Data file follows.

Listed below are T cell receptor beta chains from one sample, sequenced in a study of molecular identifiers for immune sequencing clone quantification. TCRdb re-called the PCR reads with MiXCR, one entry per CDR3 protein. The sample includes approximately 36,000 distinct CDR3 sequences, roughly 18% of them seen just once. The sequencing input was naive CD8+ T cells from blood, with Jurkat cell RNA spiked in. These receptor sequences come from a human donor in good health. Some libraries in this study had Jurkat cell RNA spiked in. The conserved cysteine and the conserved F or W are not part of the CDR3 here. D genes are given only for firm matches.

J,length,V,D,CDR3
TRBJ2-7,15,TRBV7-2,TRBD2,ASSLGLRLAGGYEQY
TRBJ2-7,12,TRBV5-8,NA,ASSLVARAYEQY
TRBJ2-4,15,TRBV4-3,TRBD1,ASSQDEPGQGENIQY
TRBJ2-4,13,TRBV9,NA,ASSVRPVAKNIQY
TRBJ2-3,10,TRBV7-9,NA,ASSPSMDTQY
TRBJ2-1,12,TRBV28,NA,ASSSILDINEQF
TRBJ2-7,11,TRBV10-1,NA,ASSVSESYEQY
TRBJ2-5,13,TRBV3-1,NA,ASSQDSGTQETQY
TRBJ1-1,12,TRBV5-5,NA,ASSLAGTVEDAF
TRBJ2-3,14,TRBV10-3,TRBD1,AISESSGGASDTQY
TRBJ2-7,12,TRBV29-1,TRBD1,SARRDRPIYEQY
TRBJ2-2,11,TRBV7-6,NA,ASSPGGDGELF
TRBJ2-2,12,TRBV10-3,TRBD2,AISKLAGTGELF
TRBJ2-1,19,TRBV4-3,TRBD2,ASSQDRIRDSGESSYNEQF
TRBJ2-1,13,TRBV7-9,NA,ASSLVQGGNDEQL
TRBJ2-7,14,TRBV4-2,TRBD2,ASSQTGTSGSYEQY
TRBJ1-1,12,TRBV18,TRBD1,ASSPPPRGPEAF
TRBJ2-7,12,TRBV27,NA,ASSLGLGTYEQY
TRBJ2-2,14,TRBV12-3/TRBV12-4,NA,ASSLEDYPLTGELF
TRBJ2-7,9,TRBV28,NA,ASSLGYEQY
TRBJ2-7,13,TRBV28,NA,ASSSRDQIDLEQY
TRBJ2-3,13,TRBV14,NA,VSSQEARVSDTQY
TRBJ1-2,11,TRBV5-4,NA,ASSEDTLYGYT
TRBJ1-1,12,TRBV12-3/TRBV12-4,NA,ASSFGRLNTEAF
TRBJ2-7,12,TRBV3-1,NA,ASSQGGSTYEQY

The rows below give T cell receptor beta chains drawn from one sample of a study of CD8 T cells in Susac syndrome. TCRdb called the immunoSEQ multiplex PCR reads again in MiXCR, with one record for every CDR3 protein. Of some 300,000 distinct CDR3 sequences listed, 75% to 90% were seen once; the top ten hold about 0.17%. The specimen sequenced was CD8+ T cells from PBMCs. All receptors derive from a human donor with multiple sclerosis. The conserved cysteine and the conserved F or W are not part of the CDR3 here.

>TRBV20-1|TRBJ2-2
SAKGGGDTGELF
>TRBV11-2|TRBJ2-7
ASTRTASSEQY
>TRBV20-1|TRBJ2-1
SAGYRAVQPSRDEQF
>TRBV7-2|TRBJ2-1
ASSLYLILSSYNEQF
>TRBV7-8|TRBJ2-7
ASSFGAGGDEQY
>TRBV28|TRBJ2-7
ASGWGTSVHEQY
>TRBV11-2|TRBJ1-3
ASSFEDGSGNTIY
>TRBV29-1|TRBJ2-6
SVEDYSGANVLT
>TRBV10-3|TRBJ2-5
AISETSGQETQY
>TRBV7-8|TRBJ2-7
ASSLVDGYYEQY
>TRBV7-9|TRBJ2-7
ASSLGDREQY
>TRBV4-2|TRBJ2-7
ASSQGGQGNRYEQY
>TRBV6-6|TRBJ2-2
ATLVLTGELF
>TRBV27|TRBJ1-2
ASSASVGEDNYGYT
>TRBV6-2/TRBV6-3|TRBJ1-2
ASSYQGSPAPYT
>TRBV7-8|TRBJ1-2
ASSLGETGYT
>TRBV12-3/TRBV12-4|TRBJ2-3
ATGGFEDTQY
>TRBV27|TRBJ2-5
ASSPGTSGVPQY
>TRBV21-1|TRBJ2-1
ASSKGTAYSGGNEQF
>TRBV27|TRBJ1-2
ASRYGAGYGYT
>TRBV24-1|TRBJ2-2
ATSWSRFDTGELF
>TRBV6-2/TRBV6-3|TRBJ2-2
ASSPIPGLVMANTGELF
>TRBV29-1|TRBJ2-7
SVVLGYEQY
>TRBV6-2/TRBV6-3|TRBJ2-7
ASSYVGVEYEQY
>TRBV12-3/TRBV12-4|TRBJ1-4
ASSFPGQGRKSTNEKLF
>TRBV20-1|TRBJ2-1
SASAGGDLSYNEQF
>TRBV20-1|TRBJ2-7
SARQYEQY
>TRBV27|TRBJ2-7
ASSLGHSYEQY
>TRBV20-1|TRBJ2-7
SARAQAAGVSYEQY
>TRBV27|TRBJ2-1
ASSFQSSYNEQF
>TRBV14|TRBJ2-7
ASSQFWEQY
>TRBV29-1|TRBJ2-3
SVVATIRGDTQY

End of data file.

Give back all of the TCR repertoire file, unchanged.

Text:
Listed below are T cell receptor beta chains from one sample, sequenced in a study of molecular identifiers for immune sequencing clone quantification. TCRdb re-called the PCR reads with MiXCR, one entry per CDR3 protein. The sample includes approximately 36,000 distinct CDR3 sequences, roughly 18% of them seen just once. The sequencing input was naive CD8+ T cells from blood, with Jurkat cell RNA spiked in. These receptor sequences come from a human donor in good health. Some libraries in this study had Jurkat cell RNA spiked in. The conserved cysteine and the conserved F or W are not part of the CDR3 here. D genes are given only for firm matches.

J,length,V,D,CDR3
TRBJ2-7,15,TRBV7-2,TRBD2,ASSLGLRLAGGYEQY
TRBJ2-7,12,TRBV5-8,NA,ASSLVARAYEQY
TRBJ2-4,15,TRBV4-3,TRBD1,ASSQDEPGQGENIQY
TRBJ2-4,13,TRBV9,NA,ASSVRPVAKNIQY
TRBJ2-3,10,TRBV7-9,NA,ASSPSMDTQY
TRBJ2-1,12,TRBV28,NA,ASSSILDINEQF
TRBJ2-7,11,TRBV10-1,NA,ASSVSESYEQY
TRBJ2-5,13,TRBV3-1,NA,ASSQDSGTQETQY
TRBJ1-1,12,TRBV5-5,NA,ASSLAGTVEDAF
TRBJ2-3,14,TRBV10-3,TRBD1,AISESSGGASDTQY
TRBJ2-7,12,TRBV29-1,TRBD1,SARRDRPIYEQY
TRBJ2-2,11,TRBV7-6,NA,ASSPGGDGELF
TRBJ2-2,12,TRBV10-3,TRBD2,AISKLAGTGELF
TRBJ2-1,19,TRBV4-3,TRBD2,ASSQDRIRDSGESSYNEQF
TRBJ2-1,13,TRBV7-9,NA,ASSLVQGGNDEQL
TRBJ2-7,14,TRBV4-2,TRBD2,ASSQTGTSGSYEQY
TRBJ1-1,12,TRBV18,TRBD1,ASSPPPRGPEAF
TRBJ2-7,12,TRBV27,NA,ASSLGLGTYEQY
TRBJ2-2,14,TRBV12-3/TRBV12-4,NA,ASSLEDYPLTGELF
TRBJ2-7,9,TRBV28,NA,ASSLGYEQY
TRBJ2-7,13,TRBV28,NA,ASSSRDQIDLEQY
TRBJ2-3,13,TRBV14,NA,VSSQEARVSDTQY
TRBJ1-2,11,TRBV5-4,NA,ASSEDTLYGYT
TRBJ1-1,12,TRBV12-3/TRBV12-4,NA,ASSFGRLNTEAF
TRBJ2-7,12,TRBV3-1,NA,ASSQGGSTYEQY

The rows below give T cell receptor beta chains drawn from one sample of a study of CD8 T cells in Susac syndrome. TCRdb called the immunoSEQ multiplex PCR reads again in MiXCR, with one record for every CDR3 protein. Of some 300,000 distinct CDR3 sequences listed, 75% to 90% were seen once; the top ten hold about 0.17%. The specimen sequenced was CD8+ T cells from PBMCs. All receptors derive from a human donor with multiple sclerosis. The conserved cysteine and the conserved F or W are not part of the CDR3 here.

>TRBV20-1|TRBJ2-2
SAKGGGDTGELF
>TRBV11-2|TRBJ2-7
ASTRTASSEQY
>TRBV20-1|TRBJ2-1
SAGYRAVQPSRDEQF
>TRBV7-2|TRBJ2-1
ASSLYLILSSYNEQF
>TRBV7-8|TRBJ2-7
ASSFGAGGDEQY
>TRBV28|TRBJ2-7
ASGWGTSVHEQY
>TRBV11-2|TRBJ1-3
ASSFEDGSGNTIY
>TRBV29-1|TRBJ2-6
SVEDYSGANVLT
>TRBV10-3|TRBJ2-5
AISETSGQETQY
>TRBV7-8|TRBJ2-7
ASSLVDGYYEQY
>TRBV7-9|TRBJ2-7
ASSLGDREQY
>TRBV4-2|TRBJ2-7
ASSQGGQGNRYEQY
>TRBV6-6|TRBJ2-2
ATLVLTGELF
>TRBV27|TRBJ1-2
ASSASVGEDNYGYT
>TRBV6-2/TRBV6-3|TRBJ1-2
ASSYQGSPAPYT
>TRBV7-8|TRBJ1-2
ASSLGETGYT
>TRBV12-3/TRBV12-4|TRBJ2-3
ATGGFEDTQY
>TRBV27|TRBJ2-5
ASSPGTSGVPQY
>TRBV21-1|TRBJ2-1
ASSKGTAYSGGNEQF
>TRBV27|TRBJ1-2
ASRYGAGYGYT
>TRBV24-1|TRBJ2-2
ATSWSRFDTGELF
>TRBV6-2/TRBV6-3|TRBJ2-2
ASSPIPGLVMANTGELF
>TRBV29-1|TRBJ2-7
SVVLGYEQY
>TRBV6-2/TRBV6-3|TRBJ2-7
ASSYVGVEYEQY
>TRBV12-3/TRBV12-4|TRBJ1-4
ASSFPGQGRKSTNEKLF
>TRBV20-1|TRBJ2-1
SASAGGDLSYNEQF
>TRBV20-1|TRBJ2-7
SARQYEQY
>TRBV27|TRBJ2-7
ASSLGHSYEQY
>TRBV20-1|TRBJ2-7
SARAQAAGVSYEQY
>TRBV27|TRBJ2-1
ASSFQSSYNEQF
>TRBV14|TRBJ2-7
ASSQFWEQY
>TRBV29-1|TRBJ2-3
SVVATIRGDTQY